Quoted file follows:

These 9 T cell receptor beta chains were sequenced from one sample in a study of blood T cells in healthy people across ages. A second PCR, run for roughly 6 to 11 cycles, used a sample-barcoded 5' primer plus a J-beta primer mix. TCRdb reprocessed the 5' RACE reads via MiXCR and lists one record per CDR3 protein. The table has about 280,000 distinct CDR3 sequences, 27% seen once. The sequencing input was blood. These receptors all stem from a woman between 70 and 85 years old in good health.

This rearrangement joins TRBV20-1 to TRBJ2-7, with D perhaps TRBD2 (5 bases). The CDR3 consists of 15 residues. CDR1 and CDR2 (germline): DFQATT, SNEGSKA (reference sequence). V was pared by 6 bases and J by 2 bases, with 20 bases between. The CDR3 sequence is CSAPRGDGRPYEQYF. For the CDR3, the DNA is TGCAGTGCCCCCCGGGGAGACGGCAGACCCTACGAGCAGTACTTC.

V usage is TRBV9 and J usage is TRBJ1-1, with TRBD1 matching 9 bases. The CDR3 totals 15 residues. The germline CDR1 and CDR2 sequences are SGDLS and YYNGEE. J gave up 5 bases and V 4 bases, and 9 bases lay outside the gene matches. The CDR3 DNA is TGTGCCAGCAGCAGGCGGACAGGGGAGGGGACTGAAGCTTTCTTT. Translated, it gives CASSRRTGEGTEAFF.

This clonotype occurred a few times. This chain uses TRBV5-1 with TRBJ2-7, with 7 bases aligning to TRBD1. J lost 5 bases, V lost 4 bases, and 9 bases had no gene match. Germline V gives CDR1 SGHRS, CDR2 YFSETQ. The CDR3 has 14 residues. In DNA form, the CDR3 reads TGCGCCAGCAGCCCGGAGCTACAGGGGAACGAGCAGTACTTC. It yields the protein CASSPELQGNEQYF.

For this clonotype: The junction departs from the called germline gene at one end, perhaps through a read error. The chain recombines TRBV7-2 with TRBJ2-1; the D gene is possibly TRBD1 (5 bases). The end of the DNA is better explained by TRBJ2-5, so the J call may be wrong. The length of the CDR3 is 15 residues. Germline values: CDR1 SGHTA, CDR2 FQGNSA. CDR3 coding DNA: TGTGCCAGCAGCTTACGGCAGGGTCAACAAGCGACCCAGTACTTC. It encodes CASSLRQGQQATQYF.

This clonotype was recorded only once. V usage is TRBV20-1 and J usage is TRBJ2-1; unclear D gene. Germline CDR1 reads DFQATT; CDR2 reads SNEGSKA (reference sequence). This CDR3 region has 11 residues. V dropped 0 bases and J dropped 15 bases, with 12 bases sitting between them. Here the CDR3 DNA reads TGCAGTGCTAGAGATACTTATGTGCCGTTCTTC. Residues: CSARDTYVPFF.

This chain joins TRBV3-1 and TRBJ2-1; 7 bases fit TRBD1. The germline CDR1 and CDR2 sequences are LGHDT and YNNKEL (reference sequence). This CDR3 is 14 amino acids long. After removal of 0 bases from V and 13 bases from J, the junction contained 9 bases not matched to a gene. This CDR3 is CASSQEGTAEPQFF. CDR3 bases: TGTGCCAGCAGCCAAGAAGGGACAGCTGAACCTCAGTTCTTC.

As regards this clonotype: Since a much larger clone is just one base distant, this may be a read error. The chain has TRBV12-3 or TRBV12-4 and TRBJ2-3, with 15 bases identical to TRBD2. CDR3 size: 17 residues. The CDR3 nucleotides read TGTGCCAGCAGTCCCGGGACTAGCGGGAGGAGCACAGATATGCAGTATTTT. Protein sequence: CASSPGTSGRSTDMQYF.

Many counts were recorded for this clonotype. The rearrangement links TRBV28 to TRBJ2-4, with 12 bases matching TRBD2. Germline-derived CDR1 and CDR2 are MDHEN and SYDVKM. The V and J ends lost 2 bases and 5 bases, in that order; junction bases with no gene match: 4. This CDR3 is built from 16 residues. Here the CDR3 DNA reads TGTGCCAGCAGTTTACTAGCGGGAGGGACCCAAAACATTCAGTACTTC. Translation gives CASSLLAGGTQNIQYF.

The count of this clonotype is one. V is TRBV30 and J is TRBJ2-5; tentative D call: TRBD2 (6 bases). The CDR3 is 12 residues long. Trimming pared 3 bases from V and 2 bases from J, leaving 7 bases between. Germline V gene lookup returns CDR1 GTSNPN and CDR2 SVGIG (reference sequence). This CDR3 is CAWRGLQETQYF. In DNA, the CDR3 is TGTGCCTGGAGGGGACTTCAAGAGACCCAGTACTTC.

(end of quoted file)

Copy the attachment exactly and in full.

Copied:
These 9 T cell receptor beta chains were sequenced from one sample in a study of blood T cells in healthy people across ages. A second PCR, run for roughly 6 to 11 cycles, used a sample-barcoded 5' primer plus a J-beta primer mix. TCRdb reprocessed the 5' RACE reads via MiXCR and lists one record per CDR3 protein. The table has about 280,000 distinct CDR3 sequences, 27% seen once. The sequencing input was blood. These receptors all stem from a woman between 70 and 85 years old in good health.

This rearrangement joins TRBV20-1 to TRBJ2-7, with D perhaps TRBD2 (5 bases). The CDR3 consists of 15 residues. CDR1 and CDR2 (germline): DFQATT, SNEGSKA (reference sequence). V was pared by 6 bases and J by 2 bases, with 20 bases between. The CDR3 sequence is CSAPRGDGRPYEQYF. For the CDR3, the DNA is TGCAGTGCCCCCCGGGGAGACGGCAGACCCTACGAGCAGTACTTC.

V usage is TRBV9 and J usage is TRBJ1-1, with TRBD1 matching 9 bases. The CDR3 totals 15 residues. The germline CDR1 and CDR2 sequences are SGDLS and YYNGEE. J gave up 5 bases and V 4 bases, and 9 bases lay outside the gene matches. The CDR3 DNA is TGTGCCAGCAGCAGGCGGACAGGGGAGGGGACTGAAGCTTTCTTT. Translated, it gives CASSRRTGEGTEAFF.

This clonotype occurred a few times. This chain uses TRBV5-1 with TRBJ2-7, with 7 bases aligning to TRBD1. J lost 5 bases, V lost 4 bases, and 9 bases had no gene match. Germline V gives CDR1 SGHRS, CDR2 YFSETQ. The CDR3 has 14 residues. In DNA form, the CDR3 reads TGCGCCAGCAGCCCGGAGCTACAGGGGAACGAGCAGTACTTC. It yields the protein CASSPELQGNEQYF.

For this clonotype: The junction departs from the called germline gene at one end, perhaps through a read error. The chain recombines TRBV7-2 with TRBJ2-1; the D gene is possibly TRBD1 (5 bases). The end of the DNA is better explained by TRBJ2-5, so the J call may be wrong. The length of the CDR3 is 15 residues. Germline values: CDR1 SGHTA, CDR2 FQGNSA. CDR3 coding DNA: TGTGCCAGCAGCTTACGGCAGGGTCAACAAGCGACCCAGTACTTC. It encodes CASSLRQGQQATQYF.

This clonotype was recorded only once. V usage is TRBV20-1 and J usage is TRBJ2-1; unclear D gene. Germline CDR1 reads DFQATT; CDR2 reads SNEGSKA (reference sequence). This CDR3 region has 11 residues. V dropped 0 bases and J dropped 15 bases, with 12 bases sitting between them. Here the CDR3 DNA reads TGCAGTGCTAGAGATACTTATGTGCCGTTCTTC. Residues: CSARDTYVPFF.

This chain joins TRBV3-1 and TRBJ2-1; 7 bases fit TRBD1. The germline CDR1 and CDR2 sequences are LGHDT and YNNKEL (reference sequence). This CDR3 is 14 amino acids long. After removal of 0 bases from V and 13 bases from J, the junction contained 9 bases not matched to a gene. This CDR3 is CASSQEGTAEPQFF. CDR3 bases: TGTGCCAGCAGCCAAGAAGGGACAGCTGAACCTCAGTTCTTC.

As regards this clonotype: Since a much larger clone is just one base distant, this may be a read error. The chain has TRBV12-3 or TRBV12-4 and TRBJ2-3, with 15 bases identical to TRBD2. CDR3 size: 17 residues. The CDR3 nucleotides read TGTGCCAGCAGTCCCGGGACTAGCGGGAGGAGCACAGATATGCAGTATTTT. Protein sequence: CASSPGTSGRSTDMQYF.

Many counts were recorded for this clonotype. The rearrangement links TRBV28 to TRBJ2-4, with 12 bases matching TRBD2. Germline-derived CDR1 and CDR2 are MDHEN and SYDVKM. The V and J ends lost 2 bases and 5 bases, in that order; junction bases with no gene match: 4. This CDR3 is built from 16 residues. Here the CDR3 DNA reads TGTGCCAGCAGTTTACTAGCGGGAGGGACCCAAAACATTCAGTACTTC. Translation gives CASSLLAGGTQNIQYF.

The count of this clonotype is one. V is TRBV30 and J is TRBJ2-5; tentative D call: TRBD2 (6 bases). The CDR3 is 12 residues long. Trimming pared 3 bases from V and 2 bases from J, leaving 7 bases between. Germline V gene lookup returns CDR1 GTSNPN and CDR2 SVGIG (reference sequence). This CDR3 is CAWRGLQETQYF. In DNA, the CDR3 is TGTGCCTGGAGGGGACTTCAAGAGACCCAGTACTTC.